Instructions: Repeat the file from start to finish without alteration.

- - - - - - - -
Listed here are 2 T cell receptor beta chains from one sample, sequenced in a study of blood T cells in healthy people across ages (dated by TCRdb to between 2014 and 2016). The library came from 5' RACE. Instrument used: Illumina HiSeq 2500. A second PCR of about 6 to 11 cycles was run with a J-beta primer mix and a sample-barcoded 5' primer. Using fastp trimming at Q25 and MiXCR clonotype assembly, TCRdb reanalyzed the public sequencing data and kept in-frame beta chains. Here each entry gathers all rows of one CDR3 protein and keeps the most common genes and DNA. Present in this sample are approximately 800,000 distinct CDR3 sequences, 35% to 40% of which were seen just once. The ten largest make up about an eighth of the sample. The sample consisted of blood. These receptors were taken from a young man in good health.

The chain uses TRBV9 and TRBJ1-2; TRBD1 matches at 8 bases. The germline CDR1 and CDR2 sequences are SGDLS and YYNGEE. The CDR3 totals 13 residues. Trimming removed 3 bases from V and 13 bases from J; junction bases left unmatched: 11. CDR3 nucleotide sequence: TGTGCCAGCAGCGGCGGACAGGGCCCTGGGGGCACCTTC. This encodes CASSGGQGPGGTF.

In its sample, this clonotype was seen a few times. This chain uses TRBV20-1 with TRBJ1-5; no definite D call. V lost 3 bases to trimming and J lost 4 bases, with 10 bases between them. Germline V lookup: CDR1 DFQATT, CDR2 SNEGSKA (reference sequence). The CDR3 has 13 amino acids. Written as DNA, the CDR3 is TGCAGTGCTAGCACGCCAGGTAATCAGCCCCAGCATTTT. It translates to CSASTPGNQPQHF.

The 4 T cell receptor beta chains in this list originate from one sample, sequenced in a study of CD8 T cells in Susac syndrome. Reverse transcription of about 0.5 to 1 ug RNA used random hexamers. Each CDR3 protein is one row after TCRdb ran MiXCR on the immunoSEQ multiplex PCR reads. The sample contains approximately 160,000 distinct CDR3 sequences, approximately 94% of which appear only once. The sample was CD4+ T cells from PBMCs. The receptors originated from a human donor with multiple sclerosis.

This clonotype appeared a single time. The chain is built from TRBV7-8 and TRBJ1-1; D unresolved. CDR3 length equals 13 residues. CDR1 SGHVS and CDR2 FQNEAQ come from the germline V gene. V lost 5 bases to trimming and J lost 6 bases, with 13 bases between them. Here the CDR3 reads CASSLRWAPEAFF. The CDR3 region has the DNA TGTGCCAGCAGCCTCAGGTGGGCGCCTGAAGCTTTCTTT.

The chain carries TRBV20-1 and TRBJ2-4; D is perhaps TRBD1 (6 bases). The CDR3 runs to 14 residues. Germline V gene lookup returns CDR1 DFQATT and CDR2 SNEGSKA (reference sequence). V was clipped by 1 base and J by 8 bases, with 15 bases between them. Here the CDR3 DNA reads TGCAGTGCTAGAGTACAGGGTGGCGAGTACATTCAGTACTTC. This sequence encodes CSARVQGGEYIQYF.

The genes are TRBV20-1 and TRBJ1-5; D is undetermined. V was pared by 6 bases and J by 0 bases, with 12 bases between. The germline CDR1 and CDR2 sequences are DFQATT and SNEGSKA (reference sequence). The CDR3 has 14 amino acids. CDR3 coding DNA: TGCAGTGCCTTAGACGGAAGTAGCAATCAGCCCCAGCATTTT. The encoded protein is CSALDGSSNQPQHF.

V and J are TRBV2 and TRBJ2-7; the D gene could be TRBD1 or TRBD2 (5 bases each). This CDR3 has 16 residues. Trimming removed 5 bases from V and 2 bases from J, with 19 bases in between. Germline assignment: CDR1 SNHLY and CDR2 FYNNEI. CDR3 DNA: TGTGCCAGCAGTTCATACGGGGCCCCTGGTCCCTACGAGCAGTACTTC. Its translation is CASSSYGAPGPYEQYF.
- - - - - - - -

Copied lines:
Listed here are 2 T cell receptor beta chains from one sample, sequenced in a study of blood T cells in healthy people across ages (dated by TCRdb to between 2014 and 2016). The library came from 5' RACE. Instrument used: Illumina HiSeq 2500. A second PCR of about 6 to 11 cycles was run with a J-beta primer mix and a sample-barcoded 5' primer. Using fastp trimming at Q25 and MiXCR clonotype assembly, TCRdb reanalyzed the public sequencing data and kept in-frame beta chains. Here each entry gathers all rows of one CDR3 protein and keeps the most common genes and DNA. Present in this sample are approximately 800,000 distinct CDR3 sequences, 35% to 40% of which were seen just once. The ten largest make up about an eighth of the sample. The sample consisted of blood. These receptors were taken from a young man in good health.

The chain uses TRBV9 and TRBJ1-2; TRBD1 matches at 8 bases. The germline CDR1 and CDR2 sequences are SGDLS and YYNGEE. The CDR3 totals 13 residues. Trimming removed 3 bases from V and 13 bases from J; junction bases left unmatched: 11. CDR3 nucleotide sequence: TGTGCCAGCAGCGGCGGACAGGGCCCTGGGGGCACCTTC. This encodes CASSGGQGPGGTF.

In its sample, this clonotype was seen a few times. This chain uses TRBV20-1 with TRBJ1-5; no definite D call. V lost 3 bases to trimming and J lost 4 bases, with 10 bases between them. Germline V lookup: CDR1 DFQATT, CDR2 SNEGSKA (reference sequence). The CDR3 has 13 amino acids. Written as DNA, the CDR3 is TGCAGTGCTAGCACGCCAGGTAATCAGCCCCAGCATTTT. It translates to CSASTPGNQPQHF.

The 4 T cell receptor beta chains in this list originate from one sample, sequenced in a study of CD8 T cells in Susac syndrome. Reverse transcription of about 0.5 to 1 ug RNA used random hexamers. Each CDR3 protein is one row after TCRdb ran MiXCR on the immunoSEQ multiplex PCR reads. The sample contains approximately 160,000 distinct CDR3 sequences, approximately 94% of which appear only once. The sample was CD4+ T cells from PBMCs. The receptors originated from a human donor with multiple sclerosis.

This clonotype appeared a single time. The chain is built from TRBV7-8 and TRBJ1-1; D unresolved. CDR3 length equals 13 residues. CDR1 SGHVS and CDR2 FQNEAQ come from the germline V gene. V lost 5 bases to trimming and J lost 6 bases, with 13 bases between them. Here the CDR3 reads CASSLRWAPEAFF. The CDR3 region has the DNA TGTGCCAGCAGCCTCAGGTGGGCGCCTGAAGCTTTCTTT.

The chain carries TRBV20-1 and TRBJ2-4; D is perhaps TRBD1 (6 bases). The CDR3 runs to 14 residues. Germline V gene lookup returns CDR1 DFQATT and CDR2 SNEGSKA (reference sequence). V was clipped by 1 base and J by 8 bases, with 15 bases between them. Here the CDR3 DNA reads TGCAGTGCTAGAGTACAGGGTGGCGAGTACATTCAGTACTTC. This sequence encodes CSARVQGGEYIQYF.

The genes are TRBV20-1 and TRBJ1-5; D is undetermined. V was pared by 6 bases and J by 0 bases, with 12 bases between. The germline CDR1 and CDR2 sequences are DFQATT and SNEGSKA (reference sequence). The CDR3 has 14 amino acids. CDR3 coding DNA: TGCAGTGCCTTAGACGGAAGTAGCAATCAGCCCCAGCATTTT. The encoded protein is CSALDGSSNQPQHF.

V and J are TRBV2 and TRBJ2-7; the D gene could be TRBD1 or TRBD2 (5 bases each). This CDR3 has 16 residues. Trimming removed 5 bases from V and 2 bases from J, with 19 bases in between. Germline assignment: CDR1 SNHLY and CDR2 FYNNEI. CDR3 DNA: TGTGCCAGCAGTTCATACGGGGCCCCTGGTCCCTACGAGCAGTACTTC. Its translation is CASSSYGAPGPYEQYF.